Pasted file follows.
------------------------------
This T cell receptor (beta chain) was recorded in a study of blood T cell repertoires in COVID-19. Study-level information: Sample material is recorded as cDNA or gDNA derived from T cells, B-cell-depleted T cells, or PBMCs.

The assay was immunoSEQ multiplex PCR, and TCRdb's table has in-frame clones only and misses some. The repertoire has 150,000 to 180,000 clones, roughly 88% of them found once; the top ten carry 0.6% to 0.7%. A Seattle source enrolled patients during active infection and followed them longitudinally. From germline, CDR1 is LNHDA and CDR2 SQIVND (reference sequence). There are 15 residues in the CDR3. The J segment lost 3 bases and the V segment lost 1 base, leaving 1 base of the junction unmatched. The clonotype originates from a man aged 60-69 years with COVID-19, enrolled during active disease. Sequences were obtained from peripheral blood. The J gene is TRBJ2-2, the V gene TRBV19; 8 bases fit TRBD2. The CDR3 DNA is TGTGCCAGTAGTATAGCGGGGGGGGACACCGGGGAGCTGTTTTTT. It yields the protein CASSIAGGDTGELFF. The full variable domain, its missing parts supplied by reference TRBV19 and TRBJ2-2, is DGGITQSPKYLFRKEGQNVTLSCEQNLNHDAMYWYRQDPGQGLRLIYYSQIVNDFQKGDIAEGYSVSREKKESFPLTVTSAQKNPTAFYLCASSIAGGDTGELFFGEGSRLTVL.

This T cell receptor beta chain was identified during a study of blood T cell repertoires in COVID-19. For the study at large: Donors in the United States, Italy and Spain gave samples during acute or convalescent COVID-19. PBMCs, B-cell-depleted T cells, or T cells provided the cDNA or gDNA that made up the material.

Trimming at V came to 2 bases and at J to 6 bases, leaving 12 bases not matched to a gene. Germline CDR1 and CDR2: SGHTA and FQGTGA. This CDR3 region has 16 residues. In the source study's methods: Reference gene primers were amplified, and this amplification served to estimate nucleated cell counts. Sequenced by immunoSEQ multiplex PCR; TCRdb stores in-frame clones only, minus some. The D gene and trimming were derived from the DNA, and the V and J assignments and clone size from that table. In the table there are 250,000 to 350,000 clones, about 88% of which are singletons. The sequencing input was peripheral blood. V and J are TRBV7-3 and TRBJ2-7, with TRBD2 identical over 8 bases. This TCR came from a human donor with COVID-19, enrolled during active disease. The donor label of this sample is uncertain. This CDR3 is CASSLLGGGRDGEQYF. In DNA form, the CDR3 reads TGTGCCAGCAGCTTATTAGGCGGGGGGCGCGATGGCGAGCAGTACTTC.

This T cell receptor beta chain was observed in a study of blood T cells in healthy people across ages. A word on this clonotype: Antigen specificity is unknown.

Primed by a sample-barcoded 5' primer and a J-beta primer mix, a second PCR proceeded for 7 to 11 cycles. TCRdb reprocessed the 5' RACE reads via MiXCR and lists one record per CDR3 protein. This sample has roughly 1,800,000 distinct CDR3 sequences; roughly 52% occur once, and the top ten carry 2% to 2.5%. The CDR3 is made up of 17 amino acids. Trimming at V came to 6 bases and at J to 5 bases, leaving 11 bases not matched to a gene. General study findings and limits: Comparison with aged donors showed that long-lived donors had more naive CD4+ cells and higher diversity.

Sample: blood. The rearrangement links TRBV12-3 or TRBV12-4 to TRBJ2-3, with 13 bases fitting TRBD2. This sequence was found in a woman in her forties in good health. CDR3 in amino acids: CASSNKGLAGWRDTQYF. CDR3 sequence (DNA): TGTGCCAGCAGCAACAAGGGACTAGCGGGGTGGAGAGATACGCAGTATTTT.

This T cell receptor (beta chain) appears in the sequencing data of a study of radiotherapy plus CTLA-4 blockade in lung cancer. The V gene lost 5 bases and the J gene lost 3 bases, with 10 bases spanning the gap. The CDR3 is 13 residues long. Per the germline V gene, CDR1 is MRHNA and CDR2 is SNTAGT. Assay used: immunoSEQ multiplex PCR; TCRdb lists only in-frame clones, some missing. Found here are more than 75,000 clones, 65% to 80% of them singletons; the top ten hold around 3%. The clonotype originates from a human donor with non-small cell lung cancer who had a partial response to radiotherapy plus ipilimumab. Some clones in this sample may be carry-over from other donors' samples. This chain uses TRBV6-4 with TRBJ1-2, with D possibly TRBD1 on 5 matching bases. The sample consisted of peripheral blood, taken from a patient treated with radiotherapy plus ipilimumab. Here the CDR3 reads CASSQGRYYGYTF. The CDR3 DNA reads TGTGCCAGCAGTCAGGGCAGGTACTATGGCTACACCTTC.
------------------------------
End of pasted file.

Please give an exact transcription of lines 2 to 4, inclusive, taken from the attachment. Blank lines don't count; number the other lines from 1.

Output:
The assay was immunoSEQ multiplex PCR, and TCRdb's table has in-frame clones only and misses some. The repertoire has 150,000 to 180,000 clones, roughly 88% of them found once; the top ten carry 0.6% to 0.7%. A Seattle source enrolled patients during active infection and followed them longitudinally. From germline, CDR1 is LNHDA and CDR2 SQIVND (reference sequence). There are 15 residues in the CDR3. The J segment lost 3 bases and the V segment lost 1 base, leaving 1 base of the junction unmatched. The clonotype originates from a man aged 60-69 years with COVID-19, enrolled during active disease. Sequences were obtained from peripheral blood. The J gene is TRBJ2-2, the V gene TRBV19; 8 bases fit TRBD2. The CDR3 DNA is TGTGCCAGTAGTATAGCGGGGGGGGACACCGGGGAGCTGTTTTTT. It yields the protein CASSIAGGDTGELFF. The full variable domain, its missing parts supplied by reference TRBV19 and TRBJ2-2, is DGGITQSPKYLFRKEGQNVTLSCEQNLNHDAMYWYRQDPGQGLRLIYYSQIVNDFQKGDIAEGYSVSREKKESFPLTVTSAQKNPTAFYLCASSIAGGDTGELFFGEGSRLTVL.

This T cell receptor beta chain was identified during a study of blood T cell repertoires in COVID-19. For the study at large: Donors in the United States, Italy and Spain gave samples during acute or convalescent COVID-19. PBMCs, B-cell-depleted T cells, or T cells provided the cDNA or gDNA that made up the material.

Trimming at V came to 2 bases and at J to 6 bases, leaving 12 bases not matched to a gene. Germline CDR1 and CDR2: SGHTA and FQGTGA. This CDR3 region has 16 residues. In the source study's methods: Reference gene primers were amplified, and this amplification served to estimate nucleated cell counts. Sequenced by immunoSEQ multiplex PCR; TCRdb stores in-frame clones only, minus some. The D gene and trimming were derived from the DNA, and the V and J assignments and clone size from that table. In the table there are 250,000 to 350,000 clones, about 88% of which are singletons. The sequencing input was peripheral blood. V and J are TRBV7-3 and TRBJ2-7, with TRBD2 identical over 8 bases. This TCR came from a human donor with COVID-19, enrolled during active disease. The donor label of this sample is uncertain. This CDR3 is CASSLLGGGRDGEQYF. In DNA form, the CDR3 reads TGTGCCAGCAGCTTATTAGGCGGGGGGCGCGATGGCGAGCAGTACTTC.